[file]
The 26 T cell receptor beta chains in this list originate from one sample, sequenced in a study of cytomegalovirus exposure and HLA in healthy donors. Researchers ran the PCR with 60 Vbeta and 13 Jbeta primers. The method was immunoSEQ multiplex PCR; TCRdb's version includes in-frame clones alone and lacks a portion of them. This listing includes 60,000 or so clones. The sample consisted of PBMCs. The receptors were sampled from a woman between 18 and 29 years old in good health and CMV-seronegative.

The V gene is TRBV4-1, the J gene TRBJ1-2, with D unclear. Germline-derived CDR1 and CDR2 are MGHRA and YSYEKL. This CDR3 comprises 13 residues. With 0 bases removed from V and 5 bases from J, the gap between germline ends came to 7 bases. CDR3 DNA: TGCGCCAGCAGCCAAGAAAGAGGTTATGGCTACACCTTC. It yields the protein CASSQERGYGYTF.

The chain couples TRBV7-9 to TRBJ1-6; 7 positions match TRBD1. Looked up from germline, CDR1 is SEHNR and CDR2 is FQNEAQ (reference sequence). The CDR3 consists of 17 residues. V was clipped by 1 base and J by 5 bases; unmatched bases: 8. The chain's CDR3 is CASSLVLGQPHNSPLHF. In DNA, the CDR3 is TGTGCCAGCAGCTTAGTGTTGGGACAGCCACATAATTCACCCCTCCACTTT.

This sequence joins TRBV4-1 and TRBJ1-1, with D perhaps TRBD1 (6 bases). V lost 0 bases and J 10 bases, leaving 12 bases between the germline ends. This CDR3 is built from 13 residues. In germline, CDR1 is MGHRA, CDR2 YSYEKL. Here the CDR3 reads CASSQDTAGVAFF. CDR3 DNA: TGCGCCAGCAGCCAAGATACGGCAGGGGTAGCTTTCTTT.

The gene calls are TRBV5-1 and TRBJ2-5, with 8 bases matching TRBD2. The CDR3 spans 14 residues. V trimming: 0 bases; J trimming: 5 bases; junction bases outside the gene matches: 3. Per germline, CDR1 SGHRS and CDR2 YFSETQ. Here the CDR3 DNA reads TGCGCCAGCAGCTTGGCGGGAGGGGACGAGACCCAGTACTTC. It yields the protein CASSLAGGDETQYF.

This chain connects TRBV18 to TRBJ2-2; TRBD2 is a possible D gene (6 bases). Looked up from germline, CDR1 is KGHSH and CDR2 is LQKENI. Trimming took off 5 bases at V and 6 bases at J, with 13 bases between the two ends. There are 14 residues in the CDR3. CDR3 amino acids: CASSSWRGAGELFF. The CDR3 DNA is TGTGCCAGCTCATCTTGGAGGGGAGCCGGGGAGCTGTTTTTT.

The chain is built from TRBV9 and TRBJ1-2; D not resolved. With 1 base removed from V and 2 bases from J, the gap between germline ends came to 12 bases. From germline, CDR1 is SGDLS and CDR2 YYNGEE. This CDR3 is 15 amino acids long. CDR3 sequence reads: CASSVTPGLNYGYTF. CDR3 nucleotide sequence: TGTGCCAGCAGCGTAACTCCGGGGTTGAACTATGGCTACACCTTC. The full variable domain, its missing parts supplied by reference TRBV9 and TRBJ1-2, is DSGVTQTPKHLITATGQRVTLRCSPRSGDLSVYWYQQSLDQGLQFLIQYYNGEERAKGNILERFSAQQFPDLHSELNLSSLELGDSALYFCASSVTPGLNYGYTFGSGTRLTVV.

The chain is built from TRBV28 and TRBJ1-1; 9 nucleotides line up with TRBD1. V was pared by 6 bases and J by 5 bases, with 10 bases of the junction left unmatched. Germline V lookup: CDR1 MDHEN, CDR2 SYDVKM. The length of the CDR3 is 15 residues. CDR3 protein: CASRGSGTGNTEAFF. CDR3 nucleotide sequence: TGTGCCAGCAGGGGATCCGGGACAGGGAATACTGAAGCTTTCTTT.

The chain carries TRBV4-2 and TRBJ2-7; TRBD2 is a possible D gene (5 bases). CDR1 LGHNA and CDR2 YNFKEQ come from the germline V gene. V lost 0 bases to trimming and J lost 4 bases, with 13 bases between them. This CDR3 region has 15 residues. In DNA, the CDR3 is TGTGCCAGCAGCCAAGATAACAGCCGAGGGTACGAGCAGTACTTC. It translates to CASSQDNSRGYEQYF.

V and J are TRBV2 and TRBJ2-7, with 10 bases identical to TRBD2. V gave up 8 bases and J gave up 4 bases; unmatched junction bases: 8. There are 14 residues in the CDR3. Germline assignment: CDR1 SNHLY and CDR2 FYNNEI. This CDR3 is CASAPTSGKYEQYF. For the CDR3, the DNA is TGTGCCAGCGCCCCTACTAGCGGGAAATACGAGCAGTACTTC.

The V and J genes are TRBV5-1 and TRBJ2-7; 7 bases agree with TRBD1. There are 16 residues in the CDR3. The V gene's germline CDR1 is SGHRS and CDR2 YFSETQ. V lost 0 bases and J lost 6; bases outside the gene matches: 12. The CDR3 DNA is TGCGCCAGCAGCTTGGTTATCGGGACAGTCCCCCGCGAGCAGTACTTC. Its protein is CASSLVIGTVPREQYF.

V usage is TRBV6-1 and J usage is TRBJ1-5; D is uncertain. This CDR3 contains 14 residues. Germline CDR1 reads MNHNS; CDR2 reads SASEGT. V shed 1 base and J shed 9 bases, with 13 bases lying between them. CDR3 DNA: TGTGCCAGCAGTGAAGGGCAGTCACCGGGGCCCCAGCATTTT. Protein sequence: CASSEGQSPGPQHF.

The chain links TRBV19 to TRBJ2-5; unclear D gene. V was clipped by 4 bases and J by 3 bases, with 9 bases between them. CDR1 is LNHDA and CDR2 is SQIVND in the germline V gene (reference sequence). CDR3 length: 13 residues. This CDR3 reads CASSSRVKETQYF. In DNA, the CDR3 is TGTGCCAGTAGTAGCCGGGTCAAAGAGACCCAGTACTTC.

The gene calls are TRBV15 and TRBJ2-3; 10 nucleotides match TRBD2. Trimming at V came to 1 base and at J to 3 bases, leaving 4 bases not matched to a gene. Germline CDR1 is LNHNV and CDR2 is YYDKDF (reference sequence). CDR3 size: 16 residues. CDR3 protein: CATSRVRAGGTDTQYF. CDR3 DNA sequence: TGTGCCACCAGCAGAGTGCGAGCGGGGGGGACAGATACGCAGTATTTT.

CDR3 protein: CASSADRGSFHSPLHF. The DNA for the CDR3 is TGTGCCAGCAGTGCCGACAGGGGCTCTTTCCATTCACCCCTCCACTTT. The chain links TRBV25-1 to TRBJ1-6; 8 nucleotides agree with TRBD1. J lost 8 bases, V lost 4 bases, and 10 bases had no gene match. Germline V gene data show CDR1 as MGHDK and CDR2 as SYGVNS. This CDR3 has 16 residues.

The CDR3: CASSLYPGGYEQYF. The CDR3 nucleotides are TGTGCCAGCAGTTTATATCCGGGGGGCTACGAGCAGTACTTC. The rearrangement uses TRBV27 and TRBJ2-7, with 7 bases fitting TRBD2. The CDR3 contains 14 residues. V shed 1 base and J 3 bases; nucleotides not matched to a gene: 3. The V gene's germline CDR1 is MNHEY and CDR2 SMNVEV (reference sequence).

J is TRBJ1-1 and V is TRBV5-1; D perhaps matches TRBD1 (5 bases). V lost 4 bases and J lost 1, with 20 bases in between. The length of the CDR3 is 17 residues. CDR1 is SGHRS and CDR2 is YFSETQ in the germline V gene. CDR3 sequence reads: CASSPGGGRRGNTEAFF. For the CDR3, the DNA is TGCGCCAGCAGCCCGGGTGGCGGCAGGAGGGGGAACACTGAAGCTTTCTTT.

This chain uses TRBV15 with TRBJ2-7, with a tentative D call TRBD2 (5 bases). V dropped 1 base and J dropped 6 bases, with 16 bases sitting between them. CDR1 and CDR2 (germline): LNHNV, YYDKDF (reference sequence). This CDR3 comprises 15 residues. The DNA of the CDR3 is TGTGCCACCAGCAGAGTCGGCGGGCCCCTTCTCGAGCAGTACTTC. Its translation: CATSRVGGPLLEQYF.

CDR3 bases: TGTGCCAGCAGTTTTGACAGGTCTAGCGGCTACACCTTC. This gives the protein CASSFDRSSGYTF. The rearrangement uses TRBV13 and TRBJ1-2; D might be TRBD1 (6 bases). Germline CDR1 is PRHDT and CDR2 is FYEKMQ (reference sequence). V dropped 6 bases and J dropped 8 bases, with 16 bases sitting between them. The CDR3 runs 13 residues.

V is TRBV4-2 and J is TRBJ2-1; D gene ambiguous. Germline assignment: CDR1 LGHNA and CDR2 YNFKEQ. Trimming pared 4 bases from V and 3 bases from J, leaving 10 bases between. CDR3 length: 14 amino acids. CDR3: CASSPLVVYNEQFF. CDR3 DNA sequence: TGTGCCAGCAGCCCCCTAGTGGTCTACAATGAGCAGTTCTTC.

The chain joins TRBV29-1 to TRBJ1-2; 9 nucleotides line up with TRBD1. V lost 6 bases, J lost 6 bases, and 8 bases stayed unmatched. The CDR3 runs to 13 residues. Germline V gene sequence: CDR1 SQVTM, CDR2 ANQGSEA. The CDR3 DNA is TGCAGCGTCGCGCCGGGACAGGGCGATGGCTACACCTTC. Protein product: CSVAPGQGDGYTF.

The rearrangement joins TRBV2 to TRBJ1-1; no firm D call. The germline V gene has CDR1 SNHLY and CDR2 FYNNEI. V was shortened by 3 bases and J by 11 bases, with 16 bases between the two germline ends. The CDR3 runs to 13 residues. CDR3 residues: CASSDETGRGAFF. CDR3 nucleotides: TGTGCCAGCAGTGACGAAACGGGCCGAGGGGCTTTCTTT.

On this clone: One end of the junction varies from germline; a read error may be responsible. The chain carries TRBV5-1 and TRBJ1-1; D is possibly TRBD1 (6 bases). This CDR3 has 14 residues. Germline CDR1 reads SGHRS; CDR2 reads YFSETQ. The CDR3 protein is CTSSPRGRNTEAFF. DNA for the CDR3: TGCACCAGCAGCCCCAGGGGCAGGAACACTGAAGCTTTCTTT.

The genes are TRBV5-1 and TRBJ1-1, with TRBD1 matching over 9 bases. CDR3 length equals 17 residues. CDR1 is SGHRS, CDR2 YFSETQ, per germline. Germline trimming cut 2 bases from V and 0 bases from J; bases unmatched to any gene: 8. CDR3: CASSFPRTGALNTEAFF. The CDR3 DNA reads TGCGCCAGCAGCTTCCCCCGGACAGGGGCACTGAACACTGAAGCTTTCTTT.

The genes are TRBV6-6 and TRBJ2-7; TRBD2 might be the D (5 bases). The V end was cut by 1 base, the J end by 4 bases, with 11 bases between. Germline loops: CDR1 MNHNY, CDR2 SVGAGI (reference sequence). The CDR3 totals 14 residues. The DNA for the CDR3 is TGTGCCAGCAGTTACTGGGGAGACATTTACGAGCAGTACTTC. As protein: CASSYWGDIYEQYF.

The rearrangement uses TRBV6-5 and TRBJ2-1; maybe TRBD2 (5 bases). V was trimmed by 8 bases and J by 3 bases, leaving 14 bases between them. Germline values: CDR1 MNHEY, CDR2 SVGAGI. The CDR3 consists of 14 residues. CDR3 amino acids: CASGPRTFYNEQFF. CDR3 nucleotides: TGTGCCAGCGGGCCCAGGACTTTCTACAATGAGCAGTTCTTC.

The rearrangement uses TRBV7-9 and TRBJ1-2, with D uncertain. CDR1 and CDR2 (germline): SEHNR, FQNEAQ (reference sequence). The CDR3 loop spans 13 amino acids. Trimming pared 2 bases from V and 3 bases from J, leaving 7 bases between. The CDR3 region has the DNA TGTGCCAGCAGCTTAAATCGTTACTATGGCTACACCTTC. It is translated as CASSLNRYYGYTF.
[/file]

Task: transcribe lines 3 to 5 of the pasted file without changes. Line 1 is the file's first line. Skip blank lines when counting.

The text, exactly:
The chain couples TRBV7-9 to TRBJ1-6; 7 positions match TRBD1. Looked up from germline, CDR1 is SEHNR and CDR2 is FQNEAQ (reference sequence). The CDR3 consists of 17 residues. V was clipped by 1 base and J by 5 bases; unmatched bases: 8. The chain's CDR3 is CASSLVLGQPHNSPLHF. In DNA, the CDR3 is TGTGCCAGCAGCTTAGTGTTGGGACAGCCACATAATTCACCCCTCCACTTT.

This sequence joins TRBV4-1 and TRBJ1-1, with D perhaps TRBD1 (6 bases). V lost 0 bases and J 10 bases, leaving 12 bases between the germline ends. This CDR3 is built from 13 residues. In germline, CDR1 is MGHRA, CDR2 YSYEKL. Here the CDR3 reads CASSQDTAGVAFF. CDR3 DNA: TGCGCCAGCAGCCAAGATACGGCAGGGGTAGCTTTCTTT.

The gene calls are TRBV5-1 and TRBJ2-5, with 8 bases matching TRBD2. The CDR3 spans 14 residues. V trimming: 0 bases; J trimming: 5 bases; junction bases outside the gene matches: 3. Per germline, CDR1 SGHRS and CDR2 YFSETQ. Here the CDR3 DNA reads TGCGCCAGCAGCTTGGCGGGAGGGGACGAGACCCAGTACTTC. It yields the protein CASSLAGGDETQYF.